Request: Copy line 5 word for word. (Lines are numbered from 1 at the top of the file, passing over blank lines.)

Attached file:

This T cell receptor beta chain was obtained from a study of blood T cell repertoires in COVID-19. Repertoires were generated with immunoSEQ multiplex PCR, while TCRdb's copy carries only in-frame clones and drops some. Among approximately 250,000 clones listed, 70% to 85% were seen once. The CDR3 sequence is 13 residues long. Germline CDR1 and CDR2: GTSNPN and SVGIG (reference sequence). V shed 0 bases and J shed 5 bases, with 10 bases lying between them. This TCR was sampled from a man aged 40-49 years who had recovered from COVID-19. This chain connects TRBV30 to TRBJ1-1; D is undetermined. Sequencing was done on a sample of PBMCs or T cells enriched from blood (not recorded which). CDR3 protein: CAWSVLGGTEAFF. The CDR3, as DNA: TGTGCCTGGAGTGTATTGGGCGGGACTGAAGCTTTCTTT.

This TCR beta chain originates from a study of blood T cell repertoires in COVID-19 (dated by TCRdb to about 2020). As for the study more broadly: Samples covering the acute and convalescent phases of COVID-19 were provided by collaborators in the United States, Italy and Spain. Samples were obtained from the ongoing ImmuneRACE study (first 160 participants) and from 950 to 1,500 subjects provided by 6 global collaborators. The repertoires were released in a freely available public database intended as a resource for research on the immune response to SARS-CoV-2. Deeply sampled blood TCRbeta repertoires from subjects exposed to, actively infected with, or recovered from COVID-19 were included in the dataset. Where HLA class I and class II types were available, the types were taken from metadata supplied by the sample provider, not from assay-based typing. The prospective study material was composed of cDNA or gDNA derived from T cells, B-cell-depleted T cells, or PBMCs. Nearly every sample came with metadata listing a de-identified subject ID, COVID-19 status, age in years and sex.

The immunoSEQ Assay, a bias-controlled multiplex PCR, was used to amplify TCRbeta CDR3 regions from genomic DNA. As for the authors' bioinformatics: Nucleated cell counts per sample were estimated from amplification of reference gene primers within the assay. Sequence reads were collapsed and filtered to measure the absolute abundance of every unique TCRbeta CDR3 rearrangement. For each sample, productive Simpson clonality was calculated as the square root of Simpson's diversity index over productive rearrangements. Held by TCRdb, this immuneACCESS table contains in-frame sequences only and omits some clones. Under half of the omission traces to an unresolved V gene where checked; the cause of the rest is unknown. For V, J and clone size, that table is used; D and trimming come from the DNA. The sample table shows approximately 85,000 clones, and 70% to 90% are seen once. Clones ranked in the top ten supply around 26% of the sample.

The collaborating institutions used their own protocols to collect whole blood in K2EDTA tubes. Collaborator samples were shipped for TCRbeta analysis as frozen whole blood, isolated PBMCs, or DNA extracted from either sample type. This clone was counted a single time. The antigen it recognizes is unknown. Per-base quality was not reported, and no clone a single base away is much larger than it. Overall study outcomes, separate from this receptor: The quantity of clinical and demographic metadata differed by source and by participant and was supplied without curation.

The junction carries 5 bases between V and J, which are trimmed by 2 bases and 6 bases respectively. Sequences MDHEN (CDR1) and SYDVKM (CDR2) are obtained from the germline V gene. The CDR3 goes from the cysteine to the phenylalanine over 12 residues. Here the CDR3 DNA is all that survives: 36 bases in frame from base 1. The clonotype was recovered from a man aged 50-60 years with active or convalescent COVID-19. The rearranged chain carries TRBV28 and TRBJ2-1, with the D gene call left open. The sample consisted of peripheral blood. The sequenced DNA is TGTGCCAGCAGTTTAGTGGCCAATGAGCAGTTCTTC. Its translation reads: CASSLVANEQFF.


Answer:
The junction carries 5 bases between V and J, which are trimmed by 2 bases and 6 bases respectively. Sequences MDHEN (CDR1) and SYDVKM (CDR2) are obtained from the germline V gene. The CDR3 goes from the cysteine to the phenylalanine over 12 residues. Here the CDR3 DNA is all that survives: 36 bases in frame from base 1. The clonotype was recovered from a man aged 50-60 years with active or convalescent COVID-19. The rearranged chain carries TRBV28 and TRBJ2-1, with the D gene call left open. The sample consisted of peripheral blood. The sequenced DNA is TGTGCCAGCAGTTTAGTGGCCAATGAGCAGTTCTTC. Its translation reads: CASSLVANEQFF.